“The idea that there was this girl who was part of our cultural legacy in England — a mixed race woman in the 1780s — hooked me,” says Gugu Mbatha-Raw, the London actress who plays Belle. “Speaking as a mixed-race woman in 2013, there aren’t many historical stories about people like me. When people think of ‘dual heritage,’ they think it’s a modern concept but it’s not. I wanted to do justice to Dido.”
Houliston says: “Visitors were astonished that a black girl was allowed to join the family after dinner; she could converse and play piano.” Mansfield appears to have treated Belle and Elizabeth Murray equally, buying them the same silks. This equality is evident in his will, where he left Belle a large amount of money. He also restated there that she was free. The film’s director Amma Asante was impressed that Mansfield treated Belle as he did: “I’m in awe of the level of courage that must have taken.”
In 1772, when Belle was around 11, her great-uncle made a ruling that would change history and eventually lead to abolition in 1833. In the Somerset slavery case, he declared that slavery was unsupported by existing law in England and a master could not export British slaves. Then in 1781 he presided over the Zong Massacre case — when 142 African slaves were hurled from a ship and drowned so that their owners could claim insurance for “damaged cargo”. In a major blow to slave traders, Mansfield ruled that the slave owners could not claim money.
Mansfield was a man with a reputation as a legal moderate, who could have decided either way. How far did his great- niece influence him?
Misan Sagay, who wrote the screenplay for Belle, says: “The abolition story is often told without a black person being there. But Belle living with such a force who made judgments that affected slavery must have had some impact. Unless you know about Belle, Mansfield’s decision is left of field.”
Belle left Kenwood in 1793, when she married John Davinier, an English steward at Kenwood. They lived in Pimlico and had three sons. Belle died in 1804, aged 43, but her family line continued. Her last recorded relation is a great-great grandson in South Africa, who died in 1975. In his death certificate his race is listed as white. He was a retired mechanic, married with no children. His father was called Charles Lindsay, “so they must have known there was a link to the Lindsay family,” says Houliston.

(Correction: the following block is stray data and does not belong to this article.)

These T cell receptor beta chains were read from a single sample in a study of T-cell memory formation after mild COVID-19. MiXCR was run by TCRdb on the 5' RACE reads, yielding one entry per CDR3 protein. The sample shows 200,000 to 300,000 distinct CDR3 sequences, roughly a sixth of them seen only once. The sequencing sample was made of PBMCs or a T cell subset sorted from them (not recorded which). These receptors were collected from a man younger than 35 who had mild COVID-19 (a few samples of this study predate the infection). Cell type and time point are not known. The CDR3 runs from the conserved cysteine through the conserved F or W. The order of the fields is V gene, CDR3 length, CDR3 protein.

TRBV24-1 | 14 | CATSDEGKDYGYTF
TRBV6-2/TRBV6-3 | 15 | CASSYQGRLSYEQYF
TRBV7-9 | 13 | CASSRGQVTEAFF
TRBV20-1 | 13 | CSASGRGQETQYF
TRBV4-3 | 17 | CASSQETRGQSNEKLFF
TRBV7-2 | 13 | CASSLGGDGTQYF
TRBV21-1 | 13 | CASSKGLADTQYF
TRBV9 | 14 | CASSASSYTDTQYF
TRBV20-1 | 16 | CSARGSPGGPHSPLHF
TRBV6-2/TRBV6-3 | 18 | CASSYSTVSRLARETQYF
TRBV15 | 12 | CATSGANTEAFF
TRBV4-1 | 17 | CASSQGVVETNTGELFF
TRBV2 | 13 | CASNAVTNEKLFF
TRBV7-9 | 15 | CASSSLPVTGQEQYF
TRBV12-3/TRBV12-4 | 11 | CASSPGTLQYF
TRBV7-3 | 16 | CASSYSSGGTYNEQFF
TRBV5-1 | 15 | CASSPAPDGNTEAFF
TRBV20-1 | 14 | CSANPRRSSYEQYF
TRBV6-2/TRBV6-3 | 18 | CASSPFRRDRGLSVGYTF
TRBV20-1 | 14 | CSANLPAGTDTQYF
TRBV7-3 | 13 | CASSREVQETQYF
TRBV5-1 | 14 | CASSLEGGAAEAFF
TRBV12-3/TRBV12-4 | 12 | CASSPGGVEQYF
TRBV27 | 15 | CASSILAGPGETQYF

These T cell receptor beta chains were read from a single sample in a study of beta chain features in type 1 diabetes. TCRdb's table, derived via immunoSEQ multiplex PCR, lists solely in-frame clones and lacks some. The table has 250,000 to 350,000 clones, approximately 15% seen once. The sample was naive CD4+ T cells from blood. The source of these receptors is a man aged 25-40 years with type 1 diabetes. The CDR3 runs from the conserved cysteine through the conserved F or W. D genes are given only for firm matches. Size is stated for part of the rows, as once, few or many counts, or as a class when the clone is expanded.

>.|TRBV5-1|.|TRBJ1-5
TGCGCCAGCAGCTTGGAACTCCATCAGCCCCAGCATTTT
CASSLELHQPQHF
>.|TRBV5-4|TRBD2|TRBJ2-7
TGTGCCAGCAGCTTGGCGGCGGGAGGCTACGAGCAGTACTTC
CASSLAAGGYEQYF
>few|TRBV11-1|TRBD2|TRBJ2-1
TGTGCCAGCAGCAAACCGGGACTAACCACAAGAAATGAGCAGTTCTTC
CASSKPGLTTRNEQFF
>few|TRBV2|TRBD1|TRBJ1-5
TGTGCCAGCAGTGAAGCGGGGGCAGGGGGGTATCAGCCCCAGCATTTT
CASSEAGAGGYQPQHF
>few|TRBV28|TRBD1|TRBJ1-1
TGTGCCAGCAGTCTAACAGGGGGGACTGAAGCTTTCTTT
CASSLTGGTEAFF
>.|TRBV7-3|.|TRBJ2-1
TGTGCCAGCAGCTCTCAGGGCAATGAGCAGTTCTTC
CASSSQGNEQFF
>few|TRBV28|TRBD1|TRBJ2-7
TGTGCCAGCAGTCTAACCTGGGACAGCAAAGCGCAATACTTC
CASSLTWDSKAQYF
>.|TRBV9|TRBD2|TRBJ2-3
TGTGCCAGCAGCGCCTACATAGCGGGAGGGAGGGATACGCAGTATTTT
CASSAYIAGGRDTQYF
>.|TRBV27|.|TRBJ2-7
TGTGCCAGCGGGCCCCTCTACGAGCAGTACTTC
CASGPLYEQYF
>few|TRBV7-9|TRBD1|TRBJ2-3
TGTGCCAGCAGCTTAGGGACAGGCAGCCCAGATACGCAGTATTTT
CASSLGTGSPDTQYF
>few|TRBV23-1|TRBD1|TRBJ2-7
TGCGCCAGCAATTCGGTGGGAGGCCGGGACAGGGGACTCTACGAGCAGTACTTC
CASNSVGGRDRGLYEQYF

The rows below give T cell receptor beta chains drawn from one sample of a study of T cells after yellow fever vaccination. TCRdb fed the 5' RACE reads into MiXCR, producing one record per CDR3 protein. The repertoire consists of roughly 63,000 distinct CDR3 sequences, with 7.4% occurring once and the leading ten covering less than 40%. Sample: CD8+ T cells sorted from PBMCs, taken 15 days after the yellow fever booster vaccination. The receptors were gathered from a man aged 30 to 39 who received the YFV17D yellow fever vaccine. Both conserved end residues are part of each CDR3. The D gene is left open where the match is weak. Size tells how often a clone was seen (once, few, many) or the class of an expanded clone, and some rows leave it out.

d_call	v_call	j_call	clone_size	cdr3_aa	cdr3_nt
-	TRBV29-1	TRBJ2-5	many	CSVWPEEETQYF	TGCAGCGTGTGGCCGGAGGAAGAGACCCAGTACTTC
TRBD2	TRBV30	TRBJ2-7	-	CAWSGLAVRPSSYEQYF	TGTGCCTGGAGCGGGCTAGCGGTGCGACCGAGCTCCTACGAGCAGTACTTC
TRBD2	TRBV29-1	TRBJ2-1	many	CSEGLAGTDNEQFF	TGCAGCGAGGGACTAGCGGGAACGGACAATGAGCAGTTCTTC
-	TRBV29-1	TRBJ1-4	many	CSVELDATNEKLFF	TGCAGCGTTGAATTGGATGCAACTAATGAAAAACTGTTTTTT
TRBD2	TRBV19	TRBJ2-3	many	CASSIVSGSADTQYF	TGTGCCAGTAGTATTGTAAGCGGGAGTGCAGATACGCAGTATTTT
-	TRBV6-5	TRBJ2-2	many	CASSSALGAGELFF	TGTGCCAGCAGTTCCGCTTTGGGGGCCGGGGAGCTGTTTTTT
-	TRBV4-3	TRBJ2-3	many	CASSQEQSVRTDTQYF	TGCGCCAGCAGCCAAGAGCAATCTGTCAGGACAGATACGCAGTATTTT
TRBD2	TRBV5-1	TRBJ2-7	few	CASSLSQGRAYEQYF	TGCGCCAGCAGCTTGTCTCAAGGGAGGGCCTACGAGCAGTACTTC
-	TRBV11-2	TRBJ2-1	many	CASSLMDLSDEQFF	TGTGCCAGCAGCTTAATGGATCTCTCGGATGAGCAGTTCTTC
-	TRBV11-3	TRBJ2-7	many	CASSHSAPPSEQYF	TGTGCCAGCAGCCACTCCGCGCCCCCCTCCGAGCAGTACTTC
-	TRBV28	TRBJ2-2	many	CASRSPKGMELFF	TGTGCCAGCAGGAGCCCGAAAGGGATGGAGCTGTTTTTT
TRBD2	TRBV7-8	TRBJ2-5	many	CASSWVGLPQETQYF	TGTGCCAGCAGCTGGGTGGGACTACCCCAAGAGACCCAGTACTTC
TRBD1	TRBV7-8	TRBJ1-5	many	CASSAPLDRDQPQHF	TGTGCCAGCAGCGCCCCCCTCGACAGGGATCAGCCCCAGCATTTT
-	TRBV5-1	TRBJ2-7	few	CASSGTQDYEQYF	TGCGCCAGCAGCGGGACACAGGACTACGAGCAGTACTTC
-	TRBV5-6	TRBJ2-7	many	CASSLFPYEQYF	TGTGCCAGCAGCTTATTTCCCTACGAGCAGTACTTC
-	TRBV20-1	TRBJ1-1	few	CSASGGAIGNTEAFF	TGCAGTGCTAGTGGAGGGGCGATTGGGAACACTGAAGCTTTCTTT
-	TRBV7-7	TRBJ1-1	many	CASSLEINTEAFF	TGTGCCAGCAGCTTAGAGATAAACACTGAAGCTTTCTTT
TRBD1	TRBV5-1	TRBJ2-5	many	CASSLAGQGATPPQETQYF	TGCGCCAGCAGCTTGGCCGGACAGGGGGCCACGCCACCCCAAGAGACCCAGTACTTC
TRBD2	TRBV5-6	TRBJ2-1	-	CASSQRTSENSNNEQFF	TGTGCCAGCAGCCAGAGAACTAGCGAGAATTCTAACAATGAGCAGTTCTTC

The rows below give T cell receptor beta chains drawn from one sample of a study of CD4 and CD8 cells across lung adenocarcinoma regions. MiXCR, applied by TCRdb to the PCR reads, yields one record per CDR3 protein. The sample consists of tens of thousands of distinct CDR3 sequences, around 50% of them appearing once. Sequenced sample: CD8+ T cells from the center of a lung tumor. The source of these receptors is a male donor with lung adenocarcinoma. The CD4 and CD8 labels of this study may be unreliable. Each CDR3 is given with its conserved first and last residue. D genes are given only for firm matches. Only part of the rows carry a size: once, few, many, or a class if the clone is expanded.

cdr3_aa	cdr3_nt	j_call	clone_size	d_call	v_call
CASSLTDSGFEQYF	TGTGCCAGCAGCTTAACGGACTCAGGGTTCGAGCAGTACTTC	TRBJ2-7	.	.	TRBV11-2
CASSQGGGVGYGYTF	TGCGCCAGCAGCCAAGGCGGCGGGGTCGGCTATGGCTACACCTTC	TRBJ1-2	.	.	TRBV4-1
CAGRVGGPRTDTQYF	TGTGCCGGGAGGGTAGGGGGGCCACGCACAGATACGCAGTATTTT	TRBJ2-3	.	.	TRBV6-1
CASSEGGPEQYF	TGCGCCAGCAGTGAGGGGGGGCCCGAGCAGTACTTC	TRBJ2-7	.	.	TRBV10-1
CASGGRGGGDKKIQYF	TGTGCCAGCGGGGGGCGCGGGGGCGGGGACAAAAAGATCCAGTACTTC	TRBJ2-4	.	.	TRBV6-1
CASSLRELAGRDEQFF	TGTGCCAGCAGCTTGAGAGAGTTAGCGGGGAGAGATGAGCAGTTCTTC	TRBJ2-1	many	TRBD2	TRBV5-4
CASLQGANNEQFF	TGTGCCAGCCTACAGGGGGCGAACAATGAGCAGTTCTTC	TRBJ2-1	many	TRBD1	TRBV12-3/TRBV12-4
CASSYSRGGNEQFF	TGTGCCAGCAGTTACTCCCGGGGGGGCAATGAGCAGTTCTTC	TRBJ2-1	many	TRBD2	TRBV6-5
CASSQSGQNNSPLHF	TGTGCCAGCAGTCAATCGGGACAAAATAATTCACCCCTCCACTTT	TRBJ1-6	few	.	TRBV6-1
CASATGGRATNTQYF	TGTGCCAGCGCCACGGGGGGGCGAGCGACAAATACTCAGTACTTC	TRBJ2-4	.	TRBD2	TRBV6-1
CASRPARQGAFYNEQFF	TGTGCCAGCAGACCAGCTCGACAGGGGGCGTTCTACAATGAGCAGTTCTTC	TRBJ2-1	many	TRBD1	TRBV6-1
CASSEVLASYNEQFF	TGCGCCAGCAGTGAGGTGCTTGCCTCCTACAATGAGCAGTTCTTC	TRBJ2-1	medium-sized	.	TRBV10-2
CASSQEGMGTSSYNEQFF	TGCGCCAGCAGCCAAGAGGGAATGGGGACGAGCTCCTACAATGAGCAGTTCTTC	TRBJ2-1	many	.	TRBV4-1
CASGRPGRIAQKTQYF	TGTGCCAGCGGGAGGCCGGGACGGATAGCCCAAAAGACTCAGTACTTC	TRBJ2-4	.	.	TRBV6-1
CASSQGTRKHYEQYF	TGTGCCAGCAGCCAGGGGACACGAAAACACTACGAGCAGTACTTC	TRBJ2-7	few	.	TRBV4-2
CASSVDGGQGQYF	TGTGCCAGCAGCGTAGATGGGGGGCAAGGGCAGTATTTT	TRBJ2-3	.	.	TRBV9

Belle’s mother, Maria, ended up in Florida, where John Lindsay gave her land and property. “This raises questions about his obligation to her,” says Houliston.
Of course being in the strange position of young, wealthy but mixed-race — neither a servant nor a legitimate member of the family — was trying. As a character, Belle is “feisty,” says Mbatha-Raw. “She realises the Mansfields protected her. It comes as a shock to her when some treat her like dirt.”
McQueen has said: “People somehow do not want to look at this particular time in history. Slavery lasted 400 years and there are fewer than 20 [films]. We have to redress that balance.” This morning his film 12 Years a Slave, gained 10 Bafta nominations to add to its seven for the Golden Globes.
Asante says: “The world is more ready for these stories than ever, to look at our history both good and bad.” As for Dido Belle, “her story belongs to all of us.”
Sagay adds that she was drawn to Belle because: “This is a period in our history that we should keep being reminded of. Today there are also judges like Mansfield debating questions that have frightening consequences. We need to remember those who stood up for what is right even though they knew it would have a difficult impact. Belle’s story is that of a quiet revolution, of not only a woman but a black woman influencing history.”

             Casts of Belle